National crises, like the pandemics that can provoke them, come in stages. Each stage presents leaders with unique problems that require mental, moral and emotional agility to manage. Change is the only constant, as policies that work one moment fail to do so another. National crises challenge ideology. There is little room for rhetoric when people’s lives and livelihoods are on the line.
A New Approach, funded by the Myer, Keir and Tim Fairfax foundations, is a research initiative of the Australian Academy of the Humanities. Its fourth, recently released report, Drivers of Arts and Cultural Policy Settings in Australia and Beyond, calls for a policy understanding of the cultural sector that scarcely exists.
This key part of Australian society has self-evidently not been at the front of the government’s mind. So, it is unlikely to hear the messages the report contains.
But it should. The Morrison government, like the Coalition governments before it, is wedded to the tropes of the extractive economy. After decades of “rationalising” Australia’s manufacturing sector, it is left with a handful of go-to industries it understands and/or whose lobbying has been successful (mining, construction, defence and agriculture, with a bit of tourism and small business thrown in).
As the cultural sector is not one of the favoured few, the years since the Coalition’s election in 2013 have been ones of missed opportunity, ministerial posturing, and limp incrementalism. The government has given little thought and less support to the sector. COVID-19 has revealed an essential truth: Australia doesn’t have a cultural policy.
This has to change. In the post-COVID period a significant task of rebuilding faces Australia on both economic and social fronts. It will not be met by channelling the 1980s conservative energies of Margaret Thatcher and Ronald Reagan as Treasurer Josh Frydenberg proposes. The problems of stagflation and industrial reorganisation look nothing like the problems of collapsing aggregate demand and the promotion of sustainable growth.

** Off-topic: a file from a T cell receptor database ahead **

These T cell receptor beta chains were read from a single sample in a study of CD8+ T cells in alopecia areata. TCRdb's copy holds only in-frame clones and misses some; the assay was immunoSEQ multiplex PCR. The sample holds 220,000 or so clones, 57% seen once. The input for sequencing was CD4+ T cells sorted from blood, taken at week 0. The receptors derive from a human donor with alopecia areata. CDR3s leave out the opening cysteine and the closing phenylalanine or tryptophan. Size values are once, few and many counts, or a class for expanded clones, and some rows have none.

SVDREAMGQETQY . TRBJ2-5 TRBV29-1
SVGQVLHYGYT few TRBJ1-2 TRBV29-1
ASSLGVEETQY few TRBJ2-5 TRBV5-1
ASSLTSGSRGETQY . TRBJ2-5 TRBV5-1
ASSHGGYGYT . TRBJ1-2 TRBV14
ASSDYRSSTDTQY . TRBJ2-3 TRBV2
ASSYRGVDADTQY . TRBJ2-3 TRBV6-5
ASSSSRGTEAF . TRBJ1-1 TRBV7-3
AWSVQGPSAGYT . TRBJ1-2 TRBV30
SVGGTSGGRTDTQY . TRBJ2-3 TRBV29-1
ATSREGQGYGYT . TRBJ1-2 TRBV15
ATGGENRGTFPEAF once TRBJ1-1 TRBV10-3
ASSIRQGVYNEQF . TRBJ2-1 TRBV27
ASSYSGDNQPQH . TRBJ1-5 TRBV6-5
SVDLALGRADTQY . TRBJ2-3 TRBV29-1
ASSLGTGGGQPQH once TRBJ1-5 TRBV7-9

New challenges require new responses, not a return to old ones. Wage stagnation, precarious employment and record-low interest rates make monetarist policies ineffective in the current climate.
It is fiscal instruments – government spending – that will determine whether Australia recovers swiftly from the effects of the current pandemic. The austerity era is over. Nations that spend nothing, will get nothing. The future belongs to those who are willing to build. That includes the Australian cultural sector.
Policy highs and lows
A New Approach’s fourth report should have been its first. It lays out the strategic landscape of cultural policy and gives a selective narrative of cultural policymaking since 1950. Key to the former is what the report calls “policy drivers”. It names four that have been dominant in Australia: collective identity, reputation building, social improvement and economic contribution.
What is a policy driver? In the report, they appear as a cross between a motivation, an aspiration and a management goal. At any rate, they are some kind of higher idea that are supposed to make sense of government action in the sector.
It is both unfortunate and typical that none of the drivers identified are cultural ones, that Australian governments have apparently had little ambition to produce great art or support its creators. The core purposes of arts and culture lie in what it can do for other areas: identity, cohesion, industry and diplomacy. No wonder applying them has “often led to a lack of leadership in this area over the last 70 years”.
Australia’s cultural policy highs have been significant. Creative Nation was a world first in scope, content and tone when it appeared in 1994. But its prolonged lows have badly damaged a sector that has grown in spite of, not because of, government treatment. A New Approach’s historical timeline stops in 2010, three years before Creative Australia was released and legislation governing the Australia Council was rewritten, and well before cultural funding was (temporarily) increased.